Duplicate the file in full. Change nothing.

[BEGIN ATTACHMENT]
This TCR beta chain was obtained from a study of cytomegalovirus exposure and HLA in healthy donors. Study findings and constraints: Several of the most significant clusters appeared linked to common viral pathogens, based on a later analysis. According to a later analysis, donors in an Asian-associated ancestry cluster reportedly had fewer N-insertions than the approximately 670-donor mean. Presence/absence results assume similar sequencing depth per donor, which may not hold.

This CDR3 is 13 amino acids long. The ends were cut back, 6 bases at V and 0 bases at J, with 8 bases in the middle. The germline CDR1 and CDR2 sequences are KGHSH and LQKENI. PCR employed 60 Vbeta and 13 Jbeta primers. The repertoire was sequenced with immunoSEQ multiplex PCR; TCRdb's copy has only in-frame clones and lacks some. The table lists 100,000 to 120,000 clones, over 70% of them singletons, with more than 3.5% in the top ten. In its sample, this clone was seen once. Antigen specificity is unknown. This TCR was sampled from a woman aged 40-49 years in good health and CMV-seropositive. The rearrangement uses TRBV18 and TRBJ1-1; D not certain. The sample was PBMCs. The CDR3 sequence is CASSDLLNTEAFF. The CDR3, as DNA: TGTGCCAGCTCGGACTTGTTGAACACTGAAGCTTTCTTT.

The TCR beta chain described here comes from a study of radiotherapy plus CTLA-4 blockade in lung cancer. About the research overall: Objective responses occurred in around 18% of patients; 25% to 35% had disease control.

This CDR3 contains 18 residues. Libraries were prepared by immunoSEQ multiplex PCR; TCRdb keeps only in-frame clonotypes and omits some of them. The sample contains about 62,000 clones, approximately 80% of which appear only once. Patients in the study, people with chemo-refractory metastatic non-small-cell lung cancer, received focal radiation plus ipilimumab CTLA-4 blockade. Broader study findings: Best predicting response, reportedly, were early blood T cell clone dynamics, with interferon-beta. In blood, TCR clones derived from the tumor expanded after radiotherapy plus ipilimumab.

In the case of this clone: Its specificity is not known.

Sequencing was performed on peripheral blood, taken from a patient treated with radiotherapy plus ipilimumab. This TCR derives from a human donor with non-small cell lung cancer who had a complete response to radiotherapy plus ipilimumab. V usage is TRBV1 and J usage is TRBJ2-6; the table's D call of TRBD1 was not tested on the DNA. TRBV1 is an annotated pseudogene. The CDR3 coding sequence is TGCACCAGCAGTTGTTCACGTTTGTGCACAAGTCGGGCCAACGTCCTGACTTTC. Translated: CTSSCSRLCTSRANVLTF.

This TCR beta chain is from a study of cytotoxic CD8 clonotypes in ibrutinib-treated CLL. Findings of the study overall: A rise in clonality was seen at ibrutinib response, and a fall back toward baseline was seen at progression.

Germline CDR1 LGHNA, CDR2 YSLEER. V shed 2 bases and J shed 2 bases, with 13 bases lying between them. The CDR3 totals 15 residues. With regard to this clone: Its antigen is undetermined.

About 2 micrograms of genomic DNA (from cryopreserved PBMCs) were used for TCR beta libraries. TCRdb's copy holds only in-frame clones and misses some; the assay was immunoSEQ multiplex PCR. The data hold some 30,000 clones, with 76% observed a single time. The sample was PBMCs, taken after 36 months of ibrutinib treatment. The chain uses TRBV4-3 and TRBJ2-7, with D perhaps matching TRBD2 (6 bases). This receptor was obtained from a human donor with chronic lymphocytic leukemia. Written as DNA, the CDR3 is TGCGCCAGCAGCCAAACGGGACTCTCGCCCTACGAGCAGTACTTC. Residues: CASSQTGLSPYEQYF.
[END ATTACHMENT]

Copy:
This TCR beta chain was obtained from a study of cytomegalovirus exposure and HLA in healthy donors. Study findings and constraints: Several of the most significant clusters appeared linked to common viral pathogens, based on a later analysis. According to a later analysis, donors in an Asian-associated ancestry cluster reportedly had fewer N-insertions than the approximately 670-donor mean. Presence/absence results assume similar sequencing depth per donor, which may not hold.

This CDR3 is 13 amino acids long. The ends were cut back, 6 bases at V and 0 bases at J, with 8 bases in the middle. The germline CDR1 and CDR2 sequences are KGHSH and LQKENI. PCR employed 60 Vbeta and 13 Jbeta primers. The repertoire was sequenced with immunoSEQ multiplex PCR; TCRdb's copy has only in-frame clones and lacks some. The table lists 100,000 to 120,000 clones, over 70% of them singletons, with more than 3.5% in the top ten. In its sample, this clone was seen once. Antigen specificity is unknown. This TCR was sampled from a woman aged 40-49 years in good health and CMV-seropositive. The rearrangement uses TRBV18 and TRBJ1-1; D not certain. The sample was PBMCs. The CDR3 sequence is CASSDLLNTEAFF. The CDR3, as DNA: TGTGCCAGCTCGGACTTGTTGAACACTGAAGCTTTCTTT.

The TCR beta chain described here comes from a study of radiotherapy plus CTLA-4 blockade in lung cancer. About the research overall: Objective responses occurred in around 18% of patients; 25% to 35% had disease control.

This CDR3 contains 18 residues. Libraries were prepared by immunoSEQ multiplex PCR; TCRdb keeps only in-frame clonotypes and omits some of them. The sample contains about 62,000 clones, approximately 80% of which appear only once. Patients in the study, people with chemo-refractory metastatic non-small-cell lung cancer, received focal radiation plus ipilimumab CTLA-4 blockade. Broader study findings: Best predicting response, reportedly, were early blood T cell clone dynamics, with interferon-beta. In blood, TCR clones derived from the tumor expanded after radiotherapy plus ipilimumab.

In the case of this clone: Its specificity is not known.

Sequencing was performed on peripheral blood, taken from a patient treated with radiotherapy plus ipilimumab. This TCR derives from a human donor with non-small cell lung cancer who had a complete response to radiotherapy plus ipilimumab. V usage is TRBV1 and J usage is TRBJ2-6; the table's D call of TRBD1 was not tested on the DNA. TRBV1 is an annotated pseudogene. The CDR3 coding sequence is TGCACCAGCAGTTGTTCACGTTTGTGCACAAGTCGGGCCAACGTCCTGACTTTC. Translated: CTSSCSRLCTSRANVLTF.

This TCR beta chain is from a study of cytotoxic CD8 clonotypes in ibrutinib-treated CLL. Findings of the study overall: A rise in clonality was seen at ibrutinib response, and a fall back toward baseline was seen at progression.

Germline CDR1 LGHNA, CDR2 YSLEER. V shed 2 bases and J shed 2 bases, with 13 bases lying between them. The CDR3 totals 15 residues. With regard to this clone: Its antigen is undetermined.

About 2 micrograms of genomic DNA (from cryopreserved PBMCs) were used for TCR beta libraries. TCRdb's copy holds only in-frame clones and misses some; the assay was immunoSEQ multiplex PCR. The data hold some 30,000 clones, with 76% observed a single time. The sample was PBMCs, taken after 36 months of ibrutinib treatment. The chain uses TRBV4-3 and TRBJ2-7, with D perhaps matching TRBD2 (6 bases). This receptor was obtained from a human donor with chronic lymphocytic leukemia. Written as DNA, the CDR3 is TGCGCCAGCAGCCAAACGGGACTCTCGCCCTACGAGCAGTACTTC. Residues: CASSQTGLSPYEQYF.